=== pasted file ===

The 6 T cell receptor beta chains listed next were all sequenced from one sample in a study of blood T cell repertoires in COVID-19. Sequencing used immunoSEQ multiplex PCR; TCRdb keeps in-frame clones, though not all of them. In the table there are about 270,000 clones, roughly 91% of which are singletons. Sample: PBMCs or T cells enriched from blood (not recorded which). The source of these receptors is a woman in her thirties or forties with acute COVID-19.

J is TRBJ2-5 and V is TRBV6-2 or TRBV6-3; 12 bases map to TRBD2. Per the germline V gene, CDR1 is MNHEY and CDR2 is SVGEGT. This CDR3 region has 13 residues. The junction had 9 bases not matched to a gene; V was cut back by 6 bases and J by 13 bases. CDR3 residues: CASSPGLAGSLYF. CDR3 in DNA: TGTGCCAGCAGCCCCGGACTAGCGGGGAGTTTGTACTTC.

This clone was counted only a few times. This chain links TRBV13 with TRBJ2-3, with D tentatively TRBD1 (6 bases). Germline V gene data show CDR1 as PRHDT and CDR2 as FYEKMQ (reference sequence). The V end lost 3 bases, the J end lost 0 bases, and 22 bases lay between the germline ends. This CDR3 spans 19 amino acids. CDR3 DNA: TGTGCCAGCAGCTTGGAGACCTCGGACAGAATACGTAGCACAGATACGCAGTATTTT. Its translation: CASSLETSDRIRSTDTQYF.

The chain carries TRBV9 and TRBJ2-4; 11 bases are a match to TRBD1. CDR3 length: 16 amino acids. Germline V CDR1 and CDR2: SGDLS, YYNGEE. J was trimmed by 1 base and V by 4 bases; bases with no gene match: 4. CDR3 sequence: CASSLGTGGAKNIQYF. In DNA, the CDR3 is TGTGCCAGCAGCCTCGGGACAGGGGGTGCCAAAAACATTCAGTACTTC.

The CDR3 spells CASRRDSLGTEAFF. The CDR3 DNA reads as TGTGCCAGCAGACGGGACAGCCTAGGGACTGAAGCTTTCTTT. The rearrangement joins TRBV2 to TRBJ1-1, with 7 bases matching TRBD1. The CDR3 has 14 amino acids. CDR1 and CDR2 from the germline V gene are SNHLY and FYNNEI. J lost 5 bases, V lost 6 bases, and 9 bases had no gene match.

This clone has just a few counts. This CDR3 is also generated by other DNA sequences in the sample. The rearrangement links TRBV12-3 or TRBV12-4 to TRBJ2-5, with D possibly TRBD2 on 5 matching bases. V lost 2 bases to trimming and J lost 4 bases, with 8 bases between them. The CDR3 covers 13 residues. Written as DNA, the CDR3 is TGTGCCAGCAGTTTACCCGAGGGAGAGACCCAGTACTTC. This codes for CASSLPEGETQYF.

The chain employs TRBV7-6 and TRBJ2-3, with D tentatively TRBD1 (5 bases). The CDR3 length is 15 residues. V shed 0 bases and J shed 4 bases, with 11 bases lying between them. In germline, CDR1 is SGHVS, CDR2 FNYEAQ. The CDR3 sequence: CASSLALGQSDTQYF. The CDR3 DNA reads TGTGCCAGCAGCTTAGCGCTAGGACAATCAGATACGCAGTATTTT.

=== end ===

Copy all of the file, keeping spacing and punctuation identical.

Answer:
The 6 T cell receptor beta chains listed next were all sequenced from one sample in a study of blood T cell repertoires in COVID-19. Sequencing used immunoSEQ multiplex PCR; TCRdb keeps in-frame clones, though not all of them. In the table there are about 270,000 clones, roughly 91% of which are singletons. Sample: PBMCs or T cells enriched from blood (not recorded which). The source of these receptors is a woman in her thirties or forties with acute COVID-19.

J is TRBJ2-5 and V is TRBV6-2 or TRBV6-3; 12 bases map to TRBD2. Per the germline V gene, CDR1 is MNHEY and CDR2 is SVGEGT. This CDR3 region has 13 residues. The junction had 9 bases not matched to a gene; V was cut back by 6 bases and J by 13 bases. CDR3 residues: CASSPGLAGSLYF. CDR3 in DNA: TGTGCCAGCAGCCCCGGACTAGCGGGGAGTTTGTACTTC.

This clone was counted only a few times. This chain links TRBV13 with TRBJ2-3, with D tentatively TRBD1 (6 bases). Germline V gene data show CDR1 as PRHDT and CDR2 as FYEKMQ (reference sequence). The V end lost 3 bases, the J end lost 0 bases, and 22 bases lay between the germline ends. This CDR3 spans 19 amino acids. CDR3 DNA: TGTGCCAGCAGCTTGGAGACCTCGGACAGAATACGTAGCACAGATACGCAGTATTTT. Its translation: CASSLETSDRIRSTDTQYF.

The chain carries TRBV9 and TRBJ2-4; 11 bases are a match to TRBD1. CDR3 length: 16 amino acids. Germline V CDR1 and CDR2: SGDLS, YYNGEE. J was trimmed by 1 base and V by 4 bases; bases with no gene match: 4. CDR3 sequence: CASSLGTGGAKNIQYF. In DNA, the CDR3 is TGTGCCAGCAGCCTCGGGACAGGGGGTGCCAAAAACATTCAGTACTTC.

The CDR3 spells CASRRDSLGTEAFF. The CDR3 DNA reads as TGTGCCAGCAGACGGGACAGCCTAGGGACTGAAGCTTTCTTT. The rearrangement joins TRBV2 to TRBJ1-1, with 7 bases matching TRBD1. The CDR3 has 14 amino acids. CDR1 and CDR2 from the germline V gene are SNHLY and FYNNEI. J lost 5 bases, V lost 6 bases, and 9 bases had no gene match.

This clone has just a few counts. This CDR3 is also generated by other DNA sequences in the sample. The rearrangement links TRBV12-3 or TRBV12-4 to TRBJ2-5, with D possibly TRBD2 on 5 matching bases. V lost 2 bases to trimming and J lost 4 bases, with 8 bases between them. The CDR3 covers 13 residues. Written as DNA, the CDR3 is TGTGCCAGCAGTTTACCCGAGGGAGAGACCCAGTACTTC. This codes for CASSLPEGETQYF.

The chain employs TRBV7-6 and TRBJ2-3, with D tentatively TRBD1 (5 bases). The CDR3 length is 15 residues. V shed 0 bases and J shed 4 bases, with 11 bases lying between them. In germline, CDR1 is SGHVS, CDR2 FNYEAQ. The CDR3 sequence: CASSLALGQSDTQYF. The CDR3 DNA reads TGTGCCAGCAGCTTAGCGCTAGGACAATCAGATACGCAGTATTTT.